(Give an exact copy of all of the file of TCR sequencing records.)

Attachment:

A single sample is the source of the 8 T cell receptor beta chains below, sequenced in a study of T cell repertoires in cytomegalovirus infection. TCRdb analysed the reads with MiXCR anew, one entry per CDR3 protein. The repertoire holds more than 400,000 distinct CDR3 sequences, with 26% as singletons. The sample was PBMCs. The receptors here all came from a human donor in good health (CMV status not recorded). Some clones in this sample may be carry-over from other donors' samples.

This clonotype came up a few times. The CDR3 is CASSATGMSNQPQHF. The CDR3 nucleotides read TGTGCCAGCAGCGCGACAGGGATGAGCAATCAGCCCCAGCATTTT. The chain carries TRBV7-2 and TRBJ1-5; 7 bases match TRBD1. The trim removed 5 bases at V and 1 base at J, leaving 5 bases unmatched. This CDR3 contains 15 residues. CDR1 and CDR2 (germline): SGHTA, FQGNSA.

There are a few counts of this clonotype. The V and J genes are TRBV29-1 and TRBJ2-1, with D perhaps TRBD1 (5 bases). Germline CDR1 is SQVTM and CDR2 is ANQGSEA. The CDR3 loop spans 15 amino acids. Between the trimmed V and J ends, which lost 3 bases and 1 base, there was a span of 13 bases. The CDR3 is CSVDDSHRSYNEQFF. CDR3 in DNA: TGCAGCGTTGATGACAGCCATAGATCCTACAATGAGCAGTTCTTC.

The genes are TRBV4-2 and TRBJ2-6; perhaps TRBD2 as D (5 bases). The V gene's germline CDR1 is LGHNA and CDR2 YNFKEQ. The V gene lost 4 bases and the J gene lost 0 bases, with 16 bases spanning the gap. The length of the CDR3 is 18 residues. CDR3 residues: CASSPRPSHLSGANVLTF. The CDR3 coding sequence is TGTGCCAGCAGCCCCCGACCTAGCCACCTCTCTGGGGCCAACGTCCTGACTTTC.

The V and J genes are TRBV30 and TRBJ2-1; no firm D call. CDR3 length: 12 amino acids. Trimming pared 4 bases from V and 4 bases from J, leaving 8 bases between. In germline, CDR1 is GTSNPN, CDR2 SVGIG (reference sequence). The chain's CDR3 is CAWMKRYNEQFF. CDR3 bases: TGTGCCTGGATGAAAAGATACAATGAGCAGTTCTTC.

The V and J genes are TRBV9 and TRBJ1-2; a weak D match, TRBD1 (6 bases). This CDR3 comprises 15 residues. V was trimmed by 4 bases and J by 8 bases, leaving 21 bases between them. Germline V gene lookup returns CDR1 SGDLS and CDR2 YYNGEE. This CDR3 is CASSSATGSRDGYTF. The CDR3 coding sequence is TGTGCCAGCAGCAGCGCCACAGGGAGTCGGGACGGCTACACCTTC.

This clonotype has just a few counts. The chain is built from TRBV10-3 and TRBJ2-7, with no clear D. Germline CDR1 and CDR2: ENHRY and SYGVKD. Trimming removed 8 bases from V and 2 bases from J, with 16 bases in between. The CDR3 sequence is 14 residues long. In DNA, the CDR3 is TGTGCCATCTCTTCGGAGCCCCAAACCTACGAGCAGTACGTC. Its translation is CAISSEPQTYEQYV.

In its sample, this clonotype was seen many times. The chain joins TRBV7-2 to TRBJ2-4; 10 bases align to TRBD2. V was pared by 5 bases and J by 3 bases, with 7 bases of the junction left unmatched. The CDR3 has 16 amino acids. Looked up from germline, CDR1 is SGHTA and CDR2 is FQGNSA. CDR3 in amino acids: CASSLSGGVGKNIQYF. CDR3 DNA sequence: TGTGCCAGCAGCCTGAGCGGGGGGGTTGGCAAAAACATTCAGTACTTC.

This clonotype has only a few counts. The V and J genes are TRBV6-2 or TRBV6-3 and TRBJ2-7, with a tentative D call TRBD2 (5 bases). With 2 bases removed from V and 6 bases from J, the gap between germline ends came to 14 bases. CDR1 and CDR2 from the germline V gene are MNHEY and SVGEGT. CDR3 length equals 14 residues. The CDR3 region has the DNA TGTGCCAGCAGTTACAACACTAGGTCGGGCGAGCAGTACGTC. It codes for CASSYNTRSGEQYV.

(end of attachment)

A single sample is the source of the 8 T cell receptor beta chains below, sequenced in a study of T cell repertoires in cytomegalovirus infection. TCRdb analysed the reads with MiXCR anew, one entry per CDR3 protein. The repertoire holds more than 400,000 distinct CDR3 sequences, with 26% as singletons. The sample was PBMCs. The receptors here all came from a human donor in good health (CMV status not recorded). Some clones in this sample may be carry-over from other donors' samples.

This clonotype came up a few times. The CDR3 is CASSATGMSNQPQHF. The CDR3 nucleotides read TGTGCCAGCAGCGCGACAGGGATGAGCAATCAGCCCCAGCATTTT. The chain carries TRBV7-2 and TRBJ1-5; 7 bases match TRBD1. The trim removed 5 bases at V and 1 base at J, leaving 5 bases unmatched. This CDR3 contains 15 residues. CDR1 and CDR2 (germline): SGHTA, FQGNSA.

There are a few counts of this clonotype. The V and J genes are TRBV29-1 and TRBJ2-1, with D perhaps TRBD1 (5 bases). Germline CDR1 is SQVTM and CDR2 is ANQGSEA. The CDR3 loop spans 15 amino acids. Between the trimmed V and J ends, which lost 3 bases and 1 base, there was a span of 13 bases. The CDR3 is CSVDDSHRSYNEQFF. CDR3 in DNA: TGCAGCGTTGATGACAGCCATAGATCCTACAATGAGCAGTTCTTC.

The genes are TRBV4-2 and TRBJ2-6; perhaps TRBD2 as D (5 bases). The V gene's germline CDR1 is LGHNA and CDR2 YNFKEQ. The V gene lost 4 bases and the J gene lost 0 bases, with 16 bases spanning the gap. The length of the CDR3 is 18 residues. CDR3 residues: CASSPRPSHLSGANVLTF. The CDR3 coding sequence is TGTGCCAGCAGCCCCCGACCTAGCCACCTCTCTGGGGCCAACGTCCTGACTTTC.

The V and J genes are TRBV30 and TRBJ2-1; no firm D call. CDR3 length: 12 amino acids. Trimming pared 4 bases from V and 4 bases from J, leaving 8 bases between. In germline, CDR1 is GTSNPN, CDR2 SVGIG (reference sequence). The chain's CDR3 is CAWMKRYNEQFF. CDR3 bases: TGTGCCTGGATGAAAAGATACAATGAGCAGTTCTTC.

The V and J genes are TRBV9 and TRBJ1-2; a weak D match, TRBD1 (6 bases). This CDR3 comprises 15 residues. V was trimmed by 4 bases and J by 8 bases, leaving 21 bases between them. Germline V gene lookup returns CDR1 SGDLS and CDR2 YYNGEE. This CDR3 is CASSSATGSRDGYTF. The CDR3 coding sequence is TGTGCCAGCAGCAGCGCCACAGGGAGTCGGGACGGCTACACCTTC.

This clonotype has just a few counts. The chain is built from TRBV10-3 and TRBJ2-7, with no clear D. Germline CDR1 and CDR2: ENHRY and SYGVKD. Trimming removed 8 bases from V and 2 bases from J, with 16 bases in between. The CDR3 sequence is 14 residues long. In DNA, the CDR3 is TGTGCCATCTCTTCGGAGCCCCAAACCTACGAGCAGTACGTC. Its translation is CAISSEPQTYEQYV.

In its sample, this clonotype was seen many times. The chain joins TRBV7-2 to TRBJ2-4; 10 bases align to TRBD2. V was pared by 5 bases and J by 3 bases, with 7 bases of the junction left unmatched. The CDR3 has 16 amino acids. Looked up from germline, CDR1 is SGHTA and CDR2 is FQGNSA. CDR3 in amino acids: CASSLSGGVGKNIQYF. CDR3 DNA sequence: TGTGCCAGCAGCCTGAGCGGGGGGGTTGGCAAAAACATTCAGTACTTC.

This clonotype has only a few counts. The V and J genes are TRBV6-2 or TRBV6-3 and TRBJ2-7, with a tentative D call TRBD2 (5 bases). With 2 bases removed from V and 6 bases from J, the gap between germline ends came to 14 bases. CDR1 and CDR2 from the germline V gene are MNHEY and SVGEGT. CDR3 length equals 14 residues. The CDR3 region has the DNA TGTGCCAGCAGTTACAACACTAGGTCGGGCGAGCAGTACGTC. It codes for CASSYNTRSGEQYV.